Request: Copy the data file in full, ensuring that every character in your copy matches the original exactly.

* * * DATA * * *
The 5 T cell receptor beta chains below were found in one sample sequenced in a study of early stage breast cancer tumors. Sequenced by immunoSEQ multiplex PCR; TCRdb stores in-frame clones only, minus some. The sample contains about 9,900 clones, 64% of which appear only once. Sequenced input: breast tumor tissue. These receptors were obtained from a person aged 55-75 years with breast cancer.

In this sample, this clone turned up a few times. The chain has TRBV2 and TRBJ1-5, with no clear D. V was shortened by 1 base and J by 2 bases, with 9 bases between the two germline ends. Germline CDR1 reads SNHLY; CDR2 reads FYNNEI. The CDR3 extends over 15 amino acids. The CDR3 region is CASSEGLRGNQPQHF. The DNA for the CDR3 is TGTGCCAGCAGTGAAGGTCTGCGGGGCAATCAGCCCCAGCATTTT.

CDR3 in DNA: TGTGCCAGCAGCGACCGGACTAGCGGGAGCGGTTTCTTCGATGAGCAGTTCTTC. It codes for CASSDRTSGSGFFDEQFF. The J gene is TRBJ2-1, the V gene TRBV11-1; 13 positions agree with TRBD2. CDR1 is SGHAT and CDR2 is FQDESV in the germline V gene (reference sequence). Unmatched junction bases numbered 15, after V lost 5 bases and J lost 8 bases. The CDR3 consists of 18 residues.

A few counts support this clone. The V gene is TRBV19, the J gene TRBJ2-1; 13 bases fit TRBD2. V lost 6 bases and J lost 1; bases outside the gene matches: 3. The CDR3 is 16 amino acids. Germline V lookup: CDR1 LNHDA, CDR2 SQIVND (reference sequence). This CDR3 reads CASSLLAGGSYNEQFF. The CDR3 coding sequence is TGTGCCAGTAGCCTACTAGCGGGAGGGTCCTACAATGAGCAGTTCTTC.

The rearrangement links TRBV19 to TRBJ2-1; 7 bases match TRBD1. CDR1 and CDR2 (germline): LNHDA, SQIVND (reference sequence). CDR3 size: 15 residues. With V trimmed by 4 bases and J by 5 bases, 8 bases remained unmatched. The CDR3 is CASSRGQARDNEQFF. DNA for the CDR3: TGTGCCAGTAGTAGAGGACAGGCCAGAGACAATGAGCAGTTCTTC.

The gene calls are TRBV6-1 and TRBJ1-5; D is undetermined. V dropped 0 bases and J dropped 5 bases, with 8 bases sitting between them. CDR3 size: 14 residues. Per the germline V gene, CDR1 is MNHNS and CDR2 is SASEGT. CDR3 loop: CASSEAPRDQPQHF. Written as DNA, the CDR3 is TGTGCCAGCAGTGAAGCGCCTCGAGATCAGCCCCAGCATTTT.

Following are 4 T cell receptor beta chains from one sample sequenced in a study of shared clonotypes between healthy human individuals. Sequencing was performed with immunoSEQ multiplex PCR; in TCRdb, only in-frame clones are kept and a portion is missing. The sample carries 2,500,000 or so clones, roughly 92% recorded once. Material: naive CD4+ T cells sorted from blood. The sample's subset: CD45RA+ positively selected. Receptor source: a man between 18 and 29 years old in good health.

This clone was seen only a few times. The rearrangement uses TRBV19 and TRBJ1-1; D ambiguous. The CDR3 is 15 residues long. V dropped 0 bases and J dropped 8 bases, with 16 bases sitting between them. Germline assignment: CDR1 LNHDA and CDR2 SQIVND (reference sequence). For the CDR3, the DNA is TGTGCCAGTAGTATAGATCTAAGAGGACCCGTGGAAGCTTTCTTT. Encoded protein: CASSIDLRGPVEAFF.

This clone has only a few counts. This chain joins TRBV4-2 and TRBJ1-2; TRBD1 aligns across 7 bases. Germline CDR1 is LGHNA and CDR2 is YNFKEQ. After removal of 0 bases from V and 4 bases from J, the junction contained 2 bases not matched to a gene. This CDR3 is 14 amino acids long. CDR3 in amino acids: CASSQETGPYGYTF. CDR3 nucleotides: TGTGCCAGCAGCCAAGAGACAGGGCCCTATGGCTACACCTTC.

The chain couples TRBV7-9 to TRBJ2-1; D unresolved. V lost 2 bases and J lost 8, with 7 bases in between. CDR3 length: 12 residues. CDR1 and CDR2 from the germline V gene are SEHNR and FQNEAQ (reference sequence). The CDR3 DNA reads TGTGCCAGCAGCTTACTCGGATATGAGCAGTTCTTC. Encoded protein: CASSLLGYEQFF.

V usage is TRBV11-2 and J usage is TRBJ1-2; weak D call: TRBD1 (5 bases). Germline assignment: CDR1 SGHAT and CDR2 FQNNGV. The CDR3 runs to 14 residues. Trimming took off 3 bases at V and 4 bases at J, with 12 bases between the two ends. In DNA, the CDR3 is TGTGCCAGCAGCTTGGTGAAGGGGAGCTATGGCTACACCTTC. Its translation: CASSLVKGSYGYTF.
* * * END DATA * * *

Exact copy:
The 5 T cell receptor beta chains below were found in one sample sequenced in a study of early stage breast cancer tumors. Sequenced by immunoSEQ multiplex PCR; TCRdb stores in-frame clones only, minus some. The sample contains about 9,900 clones, 64% of which appear only once. Sequenced input: breast tumor tissue. These receptors were obtained from a person aged 55-75 years with breast cancer.

In this sample, this clone turned up a few times. The chain has TRBV2 and TRBJ1-5, with no clear D. V was shortened by 1 base and J by 2 bases, with 9 bases between the two germline ends. Germline CDR1 reads SNHLY; CDR2 reads FYNNEI. The CDR3 extends over 15 amino acids. The CDR3 region is CASSEGLRGNQPQHF. The DNA for the CDR3 is TGTGCCAGCAGTGAAGGTCTGCGGGGCAATCAGCCCCAGCATTTT.

CDR3 in DNA: TGTGCCAGCAGCGACCGGACTAGCGGGAGCGGTTTCTTCGATGAGCAGTTCTTC. It codes for CASSDRTSGSGFFDEQFF. The J gene is TRBJ2-1, the V gene TRBV11-1; 13 positions agree with TRBD2. CDR1 is SGHAT and CDR2 is FQDESV in the germline V gene (reference sequence). Unmatched junction bases numbered 15, after V lost 5 bases and J lost 8 bases. The CDR3 consists of 18 residues.

A few counts support this clone. The V gene is TRBV19, the J gene TRBJ2-1; 13 bases fit TRBD2. V lost 6 bases and J lost 1; bases outside the gene matches: 3. The CDR3 is 16 amino acids. Germline V lookup: CDR1 LNHDA, CDR2 SQIVND (reference sequence). This CDR3 reads CASSLLAGGSYNEQFF. The CDR3 coding sequence is TGTGCCAGTAGCCTACTAGCGGGAGGGTCCTACAATGAGCAGTTCTTC.

The rearrangement links TRBV19 to TRBJ2-1; 7 bases match TRBD1. CDR1 and CDR2 (germline): LNHDA, SQIVND (reference sequence). CDR3 size: 15 residues. With V trimmed by 4 bases and J by 5 bases, 8 bases remained unmatched. The CDR3 is CASSRGQARDNEQFF. DNA for the CDR3: TGTGCCAGTAGTAGAGGACAGGCCAGAGACAATGAGCAGTTCTTC.

The gene calls are TRBV6-1 and TRBJ1-5; D is undetermined. V dropped 0 bases and J dropped 5 bases, with 8 bases sitting between them. CDR3 size: 14 residues. Per the germline V gene, CDR1 is MNHNS and CDR2 is SASEGT. CDR3 loop: CASSEAPRDQPQHF. Written as DNA, the CDR3 is TGTGCCAGCAGTGAAGCGCCTCGAGATCAGCCCCAGCATTTT.

Following are 4 T cell receptor beta chains from one sample sequenced in a study of shared clonotypes between healthy human individuals. Sequencing was performed with immunoSEQ multiplex PCR; in TCRdb, only in-frame clones are kept and a portion is missing. The sample carries 2,500,000 or so clones, roughly 92% recorded once. Material: naive CD4+ T cells sorted from blood. The sample's subset: CD45RA+ positively selected. Receptor source: a man between 18 and 29 years old in good health.

This clone was seen only a few times. The rearrangement uses TRBV19 and TRBJ1-1; D ambiguous. The CDR3 is 15 residues long. V dropped 0 bases and J dropped 8 bases, with 16 bases sitting between them. Germline assignment: CDR1 LNHDA and CDR2 SQIVND (reference sequence). For the CDR3, the DNA is TGTGCCAGTAGTATAGATCTAAGAGGACCCGTGGAAGCTTTCTTT. Encoded protein: CASSIDLRGPVEAFF.

This clone has only a few counts. This chain joins TRBV4-2 and TRBJ1-2; TRBD1 aligns across 7 bases. Germline CDR1 is LGHNA and CDR2 is YNFKEQ. After removal of 0 bases from V and 4 bases from J, the junction contained 2 bases not matched to a gene. This CDR3 is 14 amino acids long. CDR3 in amino acids: CASSQETGPYGYTF. CDR3 nucleotides: TGTGCCAGCAGCCAAGAGACAGGGCCCTATGGCTACACCTTC.

The chain couples TRBV7-9 to TRBJ2-1; D unresolved. V lost 2 bases and J lost 8, with 7 bases in between. CDR3 length: 12 residues. CDR1 and CDR2 from the germline V gene are SEHNR and FQNEAQ (reference sequence). The CDR3 DNA reads TGTGCCAGCAGCTTACTCGGATATGAGCAGTTCTTC. Encoded protein: CASSLLGYEQFF.

V usage is TRBV11-2 and J usage is TRBJ1-2; weak D call: TRBD1 (5 bases). Germline assignment: CDR1 SGHAT and CDR2 FQNNGV. The CDR3 runs to 14 residues. Trimming took off 3 bases at V and 4 bases at J, with 12 bases between the two ends. In DNA, the CDR3 is TGTGCCAGCAGCTTGGTGAAGGGGAGCTATGGCTACACCTTC. Its translation: CASSLVKGSYGYTF.